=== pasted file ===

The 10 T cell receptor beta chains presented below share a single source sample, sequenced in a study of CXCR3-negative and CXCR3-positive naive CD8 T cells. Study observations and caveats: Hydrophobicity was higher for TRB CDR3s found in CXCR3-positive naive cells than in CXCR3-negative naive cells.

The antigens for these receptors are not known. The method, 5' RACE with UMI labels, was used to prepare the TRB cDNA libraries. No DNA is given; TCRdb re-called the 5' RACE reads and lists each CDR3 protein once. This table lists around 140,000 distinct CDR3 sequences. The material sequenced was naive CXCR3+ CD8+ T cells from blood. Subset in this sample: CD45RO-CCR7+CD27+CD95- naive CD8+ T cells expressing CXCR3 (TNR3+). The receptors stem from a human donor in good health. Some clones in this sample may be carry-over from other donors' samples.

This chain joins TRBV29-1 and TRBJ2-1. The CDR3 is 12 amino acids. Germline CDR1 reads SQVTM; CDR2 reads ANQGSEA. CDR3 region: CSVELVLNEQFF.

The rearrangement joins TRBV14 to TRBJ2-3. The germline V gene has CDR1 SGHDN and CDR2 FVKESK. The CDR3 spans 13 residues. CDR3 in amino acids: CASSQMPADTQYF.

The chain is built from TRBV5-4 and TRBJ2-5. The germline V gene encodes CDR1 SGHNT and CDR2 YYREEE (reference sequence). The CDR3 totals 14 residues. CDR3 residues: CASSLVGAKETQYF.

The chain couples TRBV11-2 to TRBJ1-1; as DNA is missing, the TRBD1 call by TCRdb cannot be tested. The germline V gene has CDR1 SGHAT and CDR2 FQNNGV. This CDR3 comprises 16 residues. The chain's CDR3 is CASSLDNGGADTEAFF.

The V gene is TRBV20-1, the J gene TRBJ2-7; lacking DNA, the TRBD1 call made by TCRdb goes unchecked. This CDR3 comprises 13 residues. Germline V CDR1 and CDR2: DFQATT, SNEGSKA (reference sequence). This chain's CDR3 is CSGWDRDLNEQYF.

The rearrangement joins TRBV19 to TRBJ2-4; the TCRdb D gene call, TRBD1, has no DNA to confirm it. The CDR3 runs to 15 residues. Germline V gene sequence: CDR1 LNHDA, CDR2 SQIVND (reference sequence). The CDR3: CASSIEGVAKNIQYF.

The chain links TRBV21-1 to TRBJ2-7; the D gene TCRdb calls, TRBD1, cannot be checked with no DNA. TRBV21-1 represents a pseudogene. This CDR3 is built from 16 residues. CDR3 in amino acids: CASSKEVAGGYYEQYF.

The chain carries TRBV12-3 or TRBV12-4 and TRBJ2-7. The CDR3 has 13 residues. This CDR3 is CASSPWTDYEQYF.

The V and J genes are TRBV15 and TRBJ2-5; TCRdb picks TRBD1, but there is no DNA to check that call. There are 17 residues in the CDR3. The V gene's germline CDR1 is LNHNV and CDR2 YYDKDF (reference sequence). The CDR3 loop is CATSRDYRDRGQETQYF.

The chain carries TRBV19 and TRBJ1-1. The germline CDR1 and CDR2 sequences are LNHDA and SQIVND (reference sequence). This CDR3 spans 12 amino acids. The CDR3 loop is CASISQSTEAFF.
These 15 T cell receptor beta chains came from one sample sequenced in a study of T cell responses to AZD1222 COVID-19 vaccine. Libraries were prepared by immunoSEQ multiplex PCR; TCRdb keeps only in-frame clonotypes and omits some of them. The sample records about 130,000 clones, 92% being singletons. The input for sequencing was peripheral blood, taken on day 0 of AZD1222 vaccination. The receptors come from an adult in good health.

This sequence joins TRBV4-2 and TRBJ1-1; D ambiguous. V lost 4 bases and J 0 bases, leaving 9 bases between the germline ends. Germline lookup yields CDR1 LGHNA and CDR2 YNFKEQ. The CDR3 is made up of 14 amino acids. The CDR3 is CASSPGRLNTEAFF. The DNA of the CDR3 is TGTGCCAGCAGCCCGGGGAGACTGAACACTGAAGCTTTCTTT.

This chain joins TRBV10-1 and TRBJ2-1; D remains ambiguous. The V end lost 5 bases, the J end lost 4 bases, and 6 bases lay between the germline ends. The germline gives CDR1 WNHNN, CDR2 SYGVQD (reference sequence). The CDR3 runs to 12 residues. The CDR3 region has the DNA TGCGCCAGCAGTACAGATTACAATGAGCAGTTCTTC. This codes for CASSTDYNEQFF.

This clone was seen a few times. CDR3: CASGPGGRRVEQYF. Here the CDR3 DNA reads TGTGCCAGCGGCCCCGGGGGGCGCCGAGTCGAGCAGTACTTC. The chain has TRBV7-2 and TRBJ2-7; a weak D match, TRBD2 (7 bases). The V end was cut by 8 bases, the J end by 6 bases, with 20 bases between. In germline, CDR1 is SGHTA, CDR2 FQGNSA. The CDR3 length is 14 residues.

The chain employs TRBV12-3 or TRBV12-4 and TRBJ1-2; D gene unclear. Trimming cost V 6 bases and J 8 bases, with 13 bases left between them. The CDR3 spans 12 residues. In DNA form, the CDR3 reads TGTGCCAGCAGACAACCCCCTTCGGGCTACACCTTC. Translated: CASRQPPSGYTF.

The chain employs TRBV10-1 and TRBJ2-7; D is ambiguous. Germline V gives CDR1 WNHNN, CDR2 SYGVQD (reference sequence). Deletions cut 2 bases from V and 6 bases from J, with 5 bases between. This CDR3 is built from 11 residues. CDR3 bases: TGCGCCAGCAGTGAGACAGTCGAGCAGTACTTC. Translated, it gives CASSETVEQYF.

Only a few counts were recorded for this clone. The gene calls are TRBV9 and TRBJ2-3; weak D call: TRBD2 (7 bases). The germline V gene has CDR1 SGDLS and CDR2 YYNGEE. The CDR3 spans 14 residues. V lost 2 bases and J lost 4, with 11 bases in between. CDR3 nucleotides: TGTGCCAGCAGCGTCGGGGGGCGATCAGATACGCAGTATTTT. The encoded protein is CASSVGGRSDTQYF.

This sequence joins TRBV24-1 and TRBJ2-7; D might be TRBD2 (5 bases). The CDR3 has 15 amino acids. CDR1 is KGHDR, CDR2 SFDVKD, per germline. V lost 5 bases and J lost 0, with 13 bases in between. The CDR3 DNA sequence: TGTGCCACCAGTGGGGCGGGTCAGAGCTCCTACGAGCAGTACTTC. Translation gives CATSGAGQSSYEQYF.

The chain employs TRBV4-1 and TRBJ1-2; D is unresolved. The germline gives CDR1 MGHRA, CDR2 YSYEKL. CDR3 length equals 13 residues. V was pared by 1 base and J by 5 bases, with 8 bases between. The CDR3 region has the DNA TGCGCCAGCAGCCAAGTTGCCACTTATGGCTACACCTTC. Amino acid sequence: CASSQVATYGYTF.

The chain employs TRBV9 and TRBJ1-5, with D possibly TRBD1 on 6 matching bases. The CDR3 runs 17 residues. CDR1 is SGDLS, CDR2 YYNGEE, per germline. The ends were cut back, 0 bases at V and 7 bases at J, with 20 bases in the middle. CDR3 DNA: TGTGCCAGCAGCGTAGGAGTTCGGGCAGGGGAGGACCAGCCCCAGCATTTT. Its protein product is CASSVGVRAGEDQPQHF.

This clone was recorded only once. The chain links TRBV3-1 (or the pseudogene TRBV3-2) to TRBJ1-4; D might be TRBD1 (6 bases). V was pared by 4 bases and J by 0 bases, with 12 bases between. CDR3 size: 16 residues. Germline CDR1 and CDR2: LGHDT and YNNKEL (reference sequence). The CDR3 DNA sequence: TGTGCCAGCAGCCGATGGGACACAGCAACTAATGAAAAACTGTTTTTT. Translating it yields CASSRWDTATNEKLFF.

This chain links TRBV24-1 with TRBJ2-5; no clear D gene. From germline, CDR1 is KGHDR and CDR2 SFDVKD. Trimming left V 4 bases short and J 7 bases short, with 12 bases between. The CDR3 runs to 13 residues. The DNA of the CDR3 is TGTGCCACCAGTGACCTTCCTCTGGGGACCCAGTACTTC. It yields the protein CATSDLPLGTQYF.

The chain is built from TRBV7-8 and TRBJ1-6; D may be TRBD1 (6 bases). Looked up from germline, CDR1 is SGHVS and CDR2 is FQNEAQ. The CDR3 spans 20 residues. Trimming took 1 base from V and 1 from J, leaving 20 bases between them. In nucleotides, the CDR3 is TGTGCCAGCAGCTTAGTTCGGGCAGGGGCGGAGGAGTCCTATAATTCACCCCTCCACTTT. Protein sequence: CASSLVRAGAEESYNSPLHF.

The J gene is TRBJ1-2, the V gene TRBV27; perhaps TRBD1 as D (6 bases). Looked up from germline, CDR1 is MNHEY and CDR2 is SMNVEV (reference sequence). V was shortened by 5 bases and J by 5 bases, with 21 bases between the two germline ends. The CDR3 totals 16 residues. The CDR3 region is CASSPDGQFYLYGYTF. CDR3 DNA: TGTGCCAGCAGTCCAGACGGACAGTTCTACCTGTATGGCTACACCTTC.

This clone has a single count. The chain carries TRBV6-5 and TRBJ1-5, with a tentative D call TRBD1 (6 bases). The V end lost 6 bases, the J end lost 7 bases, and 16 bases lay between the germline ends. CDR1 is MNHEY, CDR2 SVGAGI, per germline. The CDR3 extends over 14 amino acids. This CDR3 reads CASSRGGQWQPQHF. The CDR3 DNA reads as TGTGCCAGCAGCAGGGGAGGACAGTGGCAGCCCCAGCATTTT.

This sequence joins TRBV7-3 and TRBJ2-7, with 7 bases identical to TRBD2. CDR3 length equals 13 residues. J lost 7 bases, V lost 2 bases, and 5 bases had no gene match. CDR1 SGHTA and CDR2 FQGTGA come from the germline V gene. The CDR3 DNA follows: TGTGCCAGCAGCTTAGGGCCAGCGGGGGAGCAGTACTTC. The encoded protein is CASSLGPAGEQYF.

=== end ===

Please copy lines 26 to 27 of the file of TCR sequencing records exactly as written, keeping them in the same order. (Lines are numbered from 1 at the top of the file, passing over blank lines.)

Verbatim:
The J gene is TRBJ1-2, the V gene TRBV27; perhaps TRBD1 as D (6 bases). Looked up from germline, CDR1 is MNHEY and CDR2 is SMNVEV (reference sequence). V was shortened by 5 bases and J by 5 bases, with 21 bases between the two germline ends. The CDR3 totals 16 residues. The CDR3 region is CASSPDGQFYLYGYTF. CDR3 DNA: TGTGCCAGCAGTCCAGACGGACAGTTCTACCTGTATGGCTACACCTTC.

This clone has a single count. The chain carries TRBV6-5 and TRBJ1-5, with a tentative D call TRBD1 (6 bases). The V end lost 6 bases, the J end lost 7 bases, and 16 bases lay between the germline ends. CDR1 is MNHEY, CDR2 SVGAGI, per germline. The CDR3 extends over 14 amino acids. This CDR3 reads CASSRGGQWQPQHF. The CDR3 DNA reads as TGTGCCAGCAGCAGGGGAGGACAGTGGCAGCCCCAGCATTTT.